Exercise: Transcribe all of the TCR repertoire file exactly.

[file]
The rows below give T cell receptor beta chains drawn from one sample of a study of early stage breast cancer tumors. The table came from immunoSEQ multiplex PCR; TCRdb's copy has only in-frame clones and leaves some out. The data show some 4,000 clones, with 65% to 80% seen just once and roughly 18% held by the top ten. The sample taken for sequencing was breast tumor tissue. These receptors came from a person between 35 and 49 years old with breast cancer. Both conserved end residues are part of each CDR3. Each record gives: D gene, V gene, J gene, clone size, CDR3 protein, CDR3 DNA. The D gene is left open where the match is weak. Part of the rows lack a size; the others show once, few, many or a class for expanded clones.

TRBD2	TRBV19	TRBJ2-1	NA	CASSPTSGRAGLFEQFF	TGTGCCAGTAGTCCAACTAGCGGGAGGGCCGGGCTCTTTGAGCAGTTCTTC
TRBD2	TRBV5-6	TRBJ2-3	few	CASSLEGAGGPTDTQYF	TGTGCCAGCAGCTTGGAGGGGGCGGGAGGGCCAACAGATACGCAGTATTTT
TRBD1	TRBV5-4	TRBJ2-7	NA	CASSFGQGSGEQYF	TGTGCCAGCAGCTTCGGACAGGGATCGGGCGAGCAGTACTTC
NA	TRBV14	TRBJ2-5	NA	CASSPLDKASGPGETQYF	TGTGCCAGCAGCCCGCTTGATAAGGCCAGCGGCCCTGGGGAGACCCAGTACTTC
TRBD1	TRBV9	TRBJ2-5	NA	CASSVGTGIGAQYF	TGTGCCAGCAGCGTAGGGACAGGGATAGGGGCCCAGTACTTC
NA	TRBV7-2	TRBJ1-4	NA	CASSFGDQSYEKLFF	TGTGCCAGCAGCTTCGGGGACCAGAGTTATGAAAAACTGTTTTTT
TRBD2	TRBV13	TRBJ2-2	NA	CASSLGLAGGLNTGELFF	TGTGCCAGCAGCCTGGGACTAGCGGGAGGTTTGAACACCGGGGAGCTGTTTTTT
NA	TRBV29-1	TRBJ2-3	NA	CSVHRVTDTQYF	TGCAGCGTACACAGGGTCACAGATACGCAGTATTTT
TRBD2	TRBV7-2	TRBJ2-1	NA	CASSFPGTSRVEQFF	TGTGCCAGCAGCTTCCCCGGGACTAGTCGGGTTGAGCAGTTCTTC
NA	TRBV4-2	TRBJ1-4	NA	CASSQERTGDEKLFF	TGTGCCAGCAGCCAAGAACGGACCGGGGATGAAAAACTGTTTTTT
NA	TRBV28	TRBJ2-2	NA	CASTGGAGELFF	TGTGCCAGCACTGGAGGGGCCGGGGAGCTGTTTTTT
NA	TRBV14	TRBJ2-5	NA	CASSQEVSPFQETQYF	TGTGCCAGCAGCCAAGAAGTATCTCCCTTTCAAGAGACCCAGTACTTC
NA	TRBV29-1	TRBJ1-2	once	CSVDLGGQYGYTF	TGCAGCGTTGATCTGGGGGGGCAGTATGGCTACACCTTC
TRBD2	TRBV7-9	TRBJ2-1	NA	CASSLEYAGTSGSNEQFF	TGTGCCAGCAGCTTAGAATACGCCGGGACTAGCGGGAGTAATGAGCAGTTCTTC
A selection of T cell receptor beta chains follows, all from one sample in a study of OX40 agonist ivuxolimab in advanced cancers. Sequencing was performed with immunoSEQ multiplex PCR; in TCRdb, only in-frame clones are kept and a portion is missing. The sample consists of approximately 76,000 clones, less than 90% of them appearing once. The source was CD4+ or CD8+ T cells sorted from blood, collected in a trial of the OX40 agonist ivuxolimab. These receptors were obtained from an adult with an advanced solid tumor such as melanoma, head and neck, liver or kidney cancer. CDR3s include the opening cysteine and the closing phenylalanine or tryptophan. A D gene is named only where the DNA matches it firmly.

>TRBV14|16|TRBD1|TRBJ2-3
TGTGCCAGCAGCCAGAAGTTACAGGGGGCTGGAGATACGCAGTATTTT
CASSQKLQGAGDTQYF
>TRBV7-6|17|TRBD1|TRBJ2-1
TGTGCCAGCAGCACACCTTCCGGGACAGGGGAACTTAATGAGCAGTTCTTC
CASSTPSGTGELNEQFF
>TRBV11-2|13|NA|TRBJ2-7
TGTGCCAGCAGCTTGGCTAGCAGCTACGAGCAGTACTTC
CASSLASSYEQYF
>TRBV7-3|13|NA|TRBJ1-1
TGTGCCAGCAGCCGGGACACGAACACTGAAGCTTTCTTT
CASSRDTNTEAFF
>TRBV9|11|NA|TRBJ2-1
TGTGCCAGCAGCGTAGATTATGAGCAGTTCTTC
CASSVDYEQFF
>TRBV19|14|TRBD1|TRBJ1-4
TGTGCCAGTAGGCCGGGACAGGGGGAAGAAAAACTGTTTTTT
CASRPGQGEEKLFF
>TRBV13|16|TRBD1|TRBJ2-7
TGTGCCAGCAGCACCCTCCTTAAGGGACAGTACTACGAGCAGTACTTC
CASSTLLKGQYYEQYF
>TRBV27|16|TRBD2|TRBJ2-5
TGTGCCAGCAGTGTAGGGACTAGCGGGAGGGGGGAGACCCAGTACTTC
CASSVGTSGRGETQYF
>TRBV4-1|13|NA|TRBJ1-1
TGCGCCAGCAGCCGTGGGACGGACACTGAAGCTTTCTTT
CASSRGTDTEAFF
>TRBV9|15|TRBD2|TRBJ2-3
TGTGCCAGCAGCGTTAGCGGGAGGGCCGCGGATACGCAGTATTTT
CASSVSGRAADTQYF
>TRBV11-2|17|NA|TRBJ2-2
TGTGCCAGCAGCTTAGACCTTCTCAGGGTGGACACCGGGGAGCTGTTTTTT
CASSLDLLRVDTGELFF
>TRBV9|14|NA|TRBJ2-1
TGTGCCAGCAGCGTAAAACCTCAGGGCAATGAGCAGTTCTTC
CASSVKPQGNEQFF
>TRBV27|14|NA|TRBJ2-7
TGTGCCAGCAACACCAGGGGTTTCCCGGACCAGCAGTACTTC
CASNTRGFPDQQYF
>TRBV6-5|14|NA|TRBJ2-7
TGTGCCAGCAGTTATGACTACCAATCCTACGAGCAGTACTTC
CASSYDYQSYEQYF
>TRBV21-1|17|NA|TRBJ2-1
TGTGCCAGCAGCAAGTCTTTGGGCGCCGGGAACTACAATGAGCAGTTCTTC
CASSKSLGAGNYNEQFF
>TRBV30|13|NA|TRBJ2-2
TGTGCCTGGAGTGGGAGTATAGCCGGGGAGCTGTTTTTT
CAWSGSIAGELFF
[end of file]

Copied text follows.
The rows below give T cell receptor beta chains drawn from one sample of a study of early stage breast cancer tumors. The table came from immunoSEQ multiplex PCR; TCRdb's copy has only in-frame clones and leaves some out. The data show some 4,000 clones, with 65% to 80% seen just once and roughly 18% held by the top ten. The sample taken for sequencing was breast tumor tissue. These receptors came from a person between 35 and 49 years old with breast cancer. Both conserved end residues are part of each CDR3. Each record gives: D gene, V gene, J gene, clone size, CDR3 protein, CDR3 DNA. The D gene is left open where the match is weak. Part of the rows lack a size; the others show once, few, many or a class for expanded clones.

TRBD2	TRBV19	TRBJ2-1	NA	CASSPTSGRAGLFEQFF	TGTGCCAGTAGTCCAACTAGCGGGAGGGCCGGGCTCTTTGAGCAGTTCTTC
TRBD2	TRBV5-6	TRBJ2-3	few	CASSLEGAGGPTDTQYF	TGTGCCAGCAGCTTGGAGGGGGCGGGAGGGCCAACAGATACGCAGTATTTT
TRBD1	TRBV5-4	TRBJ2-7	NA	CASSFGQGSGEQYF	TGTGCCAGCAGCTTCGGACAGGGATCGGGCGAGCAGTACTTC
NA	TRBV14	TRBJ2-5	NA	CASSPLDKASGPGETQYF	TGTGCCAGCAGCCCGCTTGATAAGGCCAGCGGCCCTGGGGAGACCCAGTACTTC
TRBD1	TRBV9	TRBJ2-5	NA	CASSVGTGIGAQYF	TGTGCCAGCAGCGTAGGGACAGGGATAGGGGCCCAGTACTTC
NA	TRBV7-2	TRBJ1-4	NA	CASSFGDQSYEKLFF	TGTGCCAGCAGCTTCGGGGACCAGAGTTATGAAAAACTGTTTTTT
TRBD2	TRBV13	TRBJ2-2	NA	CASSLGLAGGLNTGELFF	TGTGCCAGCAGCCTGGGACTAGCGGGAGGTTTGAACACCGGGGAGCTGTTTTTT
NA	TRBV29-1	TRBJ2-3	NA	CSVHRVTDTQYF	TGCAGCGTACACAGGGTCACAGATACGCAGTATTTT
TRBD2	TRBV7-2	TRBJ2-1	NA	CASSFPGTSRVEQFF	TGTGCCAGCAGCTTCCCCGGGACTAGTCGGGTTGAGCAGTTCTTC
NA	TRBV4-2	TRBJ1-4	NA	CASSQERTGDEKLFF	TGTGCCAGCAGCCAAGAACGGACCGGGGATGAAAAACTGTTTTTT
NA	TRBV28	TRBJ2-2	NA	CASTGGAGELFF	TGTGCCAGCACTGGAGGGGCCGGGGAGCTGTTTTTT
NA	TRBV14	TRBJ2-5	NA	CASSQEVSPFQETQYF	TGTGCCAGCAGCCAAGAAGTATCTCCCTTTCAAGAGACCCAGTACTTC
NA	TRBV29-1	TRBJ1-2	once	CSVDLGGQYGYTF	TGCAGCGTTGATCTGGGGGGGCAGTATGGCTACACCTTC
TRBD2	TRBV7-9	TRBJ2-1	NA	CASSLEYAGTSGSNEQFF	TGTGCCAGCAGCTTAGAATACGCCGGGACTAGCGGGAGTAATGAGCAGTTCTTC
A selection of T cell receptor beta chains follows, all from one sample in a study of OX40 agonist ivuxolimab in advanced cancers. Sequencing was performed with immunoSEQ multiplex PCR; in TCRdb, only in-frame clones are kept and a portion is missing. The sample consists of approximately 76,000 clones, less than 90% of them appearing once. The source was CD4+ or CD8+ T cells sorted from blood, collected in a trial of the OX40 agonist ivuxolimab. These receptors were obtained from an adult with an advanced solid tumor such as melanoma, head and neck, liver or kidney cancer. CDR3s include the opening cysteine and the closing phenylalanine or tryptophan. A D gene is named only where the DNA matches it firmly.

>TRBV14|16|TRBD1|TRBJ2-3
TGTGCCAGCAGCCAGAAGTTACAGGGGGCTGGAGATACGCAGTATTTT
CASSQKLQGAGDTQYF
>TRBV7-6|17|TRBD1|TRBJ2-1
TGTGCCAGCAGCACACCTTCCGGGACAGGGGAACTTAATGAGCAGTTCTTC
CASSTPSGTGELNEQFF
>TRBV11-2|13|NA|TRBJ2-7
TGTGCCAGCAGCTTGGCTAGCAGCTACGAGCAGTACTTC
CASSLASSYEQYF
>TRBV7-3|13|NA|TRBJ1-1
TGTGCCAGCAGCCGGGACACGAACACTGAAGCTTTCTTT
CASSRDTNTEAFF
>TRBV9|11|NA|TRBJ2-1
TGTGCCAGCAGCGTAGATTATGAGCAGTTCTTC
CASSVDYEQFF
>TRBV19|14|TRBD1|TRBJ1-4
TGTGCCAGTAGGCCGGGACAGGGGGAAGAAAAACTGTTTTTT
CASRPGQGEEKLFF
>TRBV13|16|TRBD1|TRBJ2-7
TGTGCCAGCAGCACCCTCCTTAAGGGACAGTACTACGAGCAGTACTTC
CASSTLLKGQYYEQYF
>TRBV27|16|TRBD2|TRBJ2-5
TGTGCCAGCAGTGTAGGGACTAGCGGGAGGGGGGAGACCCAGTACTTC
CASSVGTSGRGETQYF
>TRBV4-1|13|NA|TRBJ1-1
TGCGCCAGCAGCCGTGGGACGGACACTGAAGCTTTCTTT
CASSRGTDTEAFF
>TRBV9|15|TRBD2|TRBJ2-3
TGTGCCAGCAGCGTTAGCGGGAGGGCCGCGGATACGCAGTATTTT
CASSVSGRAADTQYF
>TRBV11-2|17|NA|TRBJ2-2
TGTGCCAGCAGCTTAGACCTTCTCAGGGTGGACACCGGGGAGCTGTTTTTT
CASSLDLLRVDTGELFF
>TRBV9|14|NA|TRBJ2-1
TGTGCCAGCAGCGTAAAACCTCAGGGCAATGAGCAGTTCTTC
CASSVKPQGNEQFF
>TRBV27|14|NA|TRBJ2-7
TGTGCCAGCAACACCAGGGGTTTCCCGGACCAGCAGTACTTC
CASNTRGFPDQQYF
>TRBV6-5|14|NA|TRBJ2-7
TGTGCCAGCAGTTATGACTACCAATCCTACGAGCAGTACTTC
CASSYDYQSYEQYF
>TRBV21-1|17|NA|TRBJ2-1
TGTGCCAGCAGCAAGTCTTTGGGCGCCGGGAACTACAATGAGCAGTTCTTC
CASSKSLGAGNYNEQFF
>TRBV30|13|NA|TRBJ2-2
TGTGCCTGGAGTGGGAGTATAGCCGGGGAGCTGTTTTTT
CAWSGSIAGELFF